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Tom Sandoval says he wasn’t being reckless. He didn’t try to show off.

The 52-year-old Hummer owner, who lives with fellow construction workers in west Santa Rosa, was simply headed out to get groceries.

Driving his raised “baby” of a vehicle in stormy weather Monday around 1 p.m., Sandoval came upon what looked like shallow water near the intersection of Hall and Sanford roads. He eased one shiny, 20-inch wheel into it and slowly kept going, thinking he could make it across the flooded area without so much as a splash on the immaculate silver paint job.

But he thought wrong. Before he knew it, Sandoval sank in water up to his hood. He tried to back up and the engine died.

That’s when the more than 2-ton vehicle started to float.

Sandoval panicked as water rushed in around the door edges, quickly filling up the front of the passenger compartment.

“I thought I was going to drown,” said the Roseville native, who’s been working a job at the Santa Rosa Plaza for the past few months. “I really did.”

Sandoval couldn’t open a door so he scrambled into the back, which was still dry, and called 911. He also grabbed a survival knife in case he had to break a window to get out.

Emergency dispatchers stayed on the line with him while the Sonoma County Sheriff’s Office helicopter was summoned. The cold, soaking wet man waited for about 20 minutes until he heard the chopper overhead.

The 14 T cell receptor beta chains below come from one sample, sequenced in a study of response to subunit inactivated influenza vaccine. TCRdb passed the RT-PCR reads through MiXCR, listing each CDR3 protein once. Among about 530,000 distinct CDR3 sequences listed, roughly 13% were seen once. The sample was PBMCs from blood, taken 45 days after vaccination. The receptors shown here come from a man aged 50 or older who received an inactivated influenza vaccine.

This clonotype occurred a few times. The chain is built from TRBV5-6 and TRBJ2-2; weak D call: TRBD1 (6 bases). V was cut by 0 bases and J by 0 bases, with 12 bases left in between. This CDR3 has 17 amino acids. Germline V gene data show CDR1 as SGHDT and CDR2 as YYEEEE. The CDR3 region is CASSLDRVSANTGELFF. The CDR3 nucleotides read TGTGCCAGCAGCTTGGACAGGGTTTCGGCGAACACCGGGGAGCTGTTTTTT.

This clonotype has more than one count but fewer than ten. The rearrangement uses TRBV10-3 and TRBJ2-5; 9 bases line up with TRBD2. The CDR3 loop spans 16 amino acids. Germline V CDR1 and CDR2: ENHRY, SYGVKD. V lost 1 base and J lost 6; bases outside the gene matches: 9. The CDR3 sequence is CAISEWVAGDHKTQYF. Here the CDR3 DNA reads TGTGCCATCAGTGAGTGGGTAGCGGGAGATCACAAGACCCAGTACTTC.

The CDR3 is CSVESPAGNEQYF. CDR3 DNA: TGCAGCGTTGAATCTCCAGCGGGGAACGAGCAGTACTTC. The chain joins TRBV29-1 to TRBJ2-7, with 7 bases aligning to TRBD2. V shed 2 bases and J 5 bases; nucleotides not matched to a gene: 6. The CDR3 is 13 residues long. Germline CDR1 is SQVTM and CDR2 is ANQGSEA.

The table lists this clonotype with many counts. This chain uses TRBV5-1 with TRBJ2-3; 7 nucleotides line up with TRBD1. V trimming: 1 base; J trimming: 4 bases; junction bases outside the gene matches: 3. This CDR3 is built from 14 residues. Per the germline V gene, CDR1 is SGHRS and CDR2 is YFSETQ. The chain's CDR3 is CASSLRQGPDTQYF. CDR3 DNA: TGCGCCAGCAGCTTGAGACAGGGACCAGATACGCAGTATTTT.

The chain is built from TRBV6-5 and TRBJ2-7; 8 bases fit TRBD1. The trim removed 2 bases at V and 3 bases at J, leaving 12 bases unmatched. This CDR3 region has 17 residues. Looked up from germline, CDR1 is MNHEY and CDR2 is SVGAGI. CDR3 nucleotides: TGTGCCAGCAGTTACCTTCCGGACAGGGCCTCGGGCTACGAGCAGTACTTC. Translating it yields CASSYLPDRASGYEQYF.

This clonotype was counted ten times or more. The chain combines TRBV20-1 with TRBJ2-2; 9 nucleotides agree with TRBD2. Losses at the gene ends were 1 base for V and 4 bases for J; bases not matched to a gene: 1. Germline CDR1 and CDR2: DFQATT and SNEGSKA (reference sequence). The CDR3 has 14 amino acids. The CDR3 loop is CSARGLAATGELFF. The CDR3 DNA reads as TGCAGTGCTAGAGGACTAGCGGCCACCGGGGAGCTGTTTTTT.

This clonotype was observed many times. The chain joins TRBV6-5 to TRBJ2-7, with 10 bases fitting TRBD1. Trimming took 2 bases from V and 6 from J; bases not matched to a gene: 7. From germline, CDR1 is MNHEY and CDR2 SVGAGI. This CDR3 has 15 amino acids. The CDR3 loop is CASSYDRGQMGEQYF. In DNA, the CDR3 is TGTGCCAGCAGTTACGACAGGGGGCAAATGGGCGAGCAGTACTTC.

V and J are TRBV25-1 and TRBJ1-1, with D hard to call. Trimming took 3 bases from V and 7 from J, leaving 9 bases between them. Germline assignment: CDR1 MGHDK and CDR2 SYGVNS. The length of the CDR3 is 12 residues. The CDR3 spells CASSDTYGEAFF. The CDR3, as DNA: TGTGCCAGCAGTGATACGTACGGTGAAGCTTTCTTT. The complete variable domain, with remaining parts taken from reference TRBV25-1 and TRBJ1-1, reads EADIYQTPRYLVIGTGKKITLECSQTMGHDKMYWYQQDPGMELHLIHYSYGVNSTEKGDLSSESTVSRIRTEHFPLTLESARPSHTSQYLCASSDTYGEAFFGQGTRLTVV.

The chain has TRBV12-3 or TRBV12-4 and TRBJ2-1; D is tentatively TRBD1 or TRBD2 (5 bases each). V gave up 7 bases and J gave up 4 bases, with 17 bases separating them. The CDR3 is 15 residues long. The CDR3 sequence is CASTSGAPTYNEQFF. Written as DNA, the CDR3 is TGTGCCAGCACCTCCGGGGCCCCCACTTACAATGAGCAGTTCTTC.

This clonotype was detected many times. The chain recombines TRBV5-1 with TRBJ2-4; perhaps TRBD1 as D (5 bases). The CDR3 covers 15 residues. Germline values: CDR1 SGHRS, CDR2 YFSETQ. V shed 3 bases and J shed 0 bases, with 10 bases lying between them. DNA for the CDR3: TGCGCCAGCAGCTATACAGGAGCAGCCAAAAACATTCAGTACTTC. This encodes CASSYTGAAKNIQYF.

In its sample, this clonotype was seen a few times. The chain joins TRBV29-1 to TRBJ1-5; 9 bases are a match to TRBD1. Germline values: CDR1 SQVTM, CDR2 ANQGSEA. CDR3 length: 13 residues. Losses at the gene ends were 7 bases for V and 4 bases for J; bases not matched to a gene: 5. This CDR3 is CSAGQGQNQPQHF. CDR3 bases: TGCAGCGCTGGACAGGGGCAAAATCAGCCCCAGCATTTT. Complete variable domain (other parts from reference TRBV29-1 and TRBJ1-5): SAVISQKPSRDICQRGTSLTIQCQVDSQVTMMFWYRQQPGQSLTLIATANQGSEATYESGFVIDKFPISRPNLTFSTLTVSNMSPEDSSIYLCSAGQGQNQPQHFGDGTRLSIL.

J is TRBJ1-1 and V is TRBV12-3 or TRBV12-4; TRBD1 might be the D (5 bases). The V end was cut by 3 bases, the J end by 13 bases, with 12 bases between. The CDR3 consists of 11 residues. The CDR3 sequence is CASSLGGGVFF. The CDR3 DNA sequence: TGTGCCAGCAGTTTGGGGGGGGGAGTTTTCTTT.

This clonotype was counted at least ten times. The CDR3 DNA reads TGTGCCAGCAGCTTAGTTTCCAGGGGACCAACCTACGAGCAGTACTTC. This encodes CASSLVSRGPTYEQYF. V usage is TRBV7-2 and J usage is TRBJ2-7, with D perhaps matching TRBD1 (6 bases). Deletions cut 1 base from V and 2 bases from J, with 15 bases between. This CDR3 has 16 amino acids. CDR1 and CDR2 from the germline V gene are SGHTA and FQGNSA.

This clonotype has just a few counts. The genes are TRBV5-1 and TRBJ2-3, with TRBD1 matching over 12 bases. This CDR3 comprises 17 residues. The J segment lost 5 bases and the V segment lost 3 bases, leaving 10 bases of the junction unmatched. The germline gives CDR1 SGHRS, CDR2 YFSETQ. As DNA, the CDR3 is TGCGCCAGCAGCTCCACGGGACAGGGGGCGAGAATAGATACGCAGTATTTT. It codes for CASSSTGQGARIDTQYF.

A deputy came down to him at the end of a long line.

“It was a huge relief,” Sandoval said.

The deputy pried a door open and pulled him out. Sandoval was hooked to the line and hauled to safety.

“They put a little harness on me and took me to the end of the road,” he said.

Sandoval isn’t alone in getting stuck on flooded Sonoma County roads.

CHP Officer Jon Sloat said dozens of people, including people in higher-clearance trucks, became stranded in this week’s storms and had to be rescued. It happens a lot when it rains, especially in rural west county and Sebastopol, along the Russian River and in the Alexander Valley.

Sloat’s advice to people who encounter swamped roads? If you can’t see through the water to the bottom, don’t cross.

He suggested Sandoval had only himself to blame.

“As much as it floods out there, anyone using commons sense shouldn’t need warning signs,” Sloat said. “It’s pretty obvious.”

Sandoval was accused of driving past road closure signs and bragging to bystanders about his off-roading prowess. Sloat said it was a dangerous move that tied up 21 emergency responders and the helicopter.

“It was a huge waste of resources,” he said.

But Sandoval insists there were no signs and he didn’t talk to anyone.

“I think they are mistaking me for someone else,” he said.

Besides, he added, he’d never endanger his 2006 garage queen, which on Friday was still parked where he left it, ruined. He waded out in knee-deep water and grabbed his keys out of the ignition.

“I would never try to hurt that car,” he said. “It’s my baby. I don’t go four-wheeling. It’s for show.”

With another storm headed to the region Tuesday, Sloat hopes more people will pay better attention. Those who don’t are in for a surprise.

“It only takes about two feet of water to lift your car and take you downstream,” he said.

You can reach Staff Writer Paul Payne at 568-5312 or paul.payne@pressdemocrat.com. On Twitter @ppayne.

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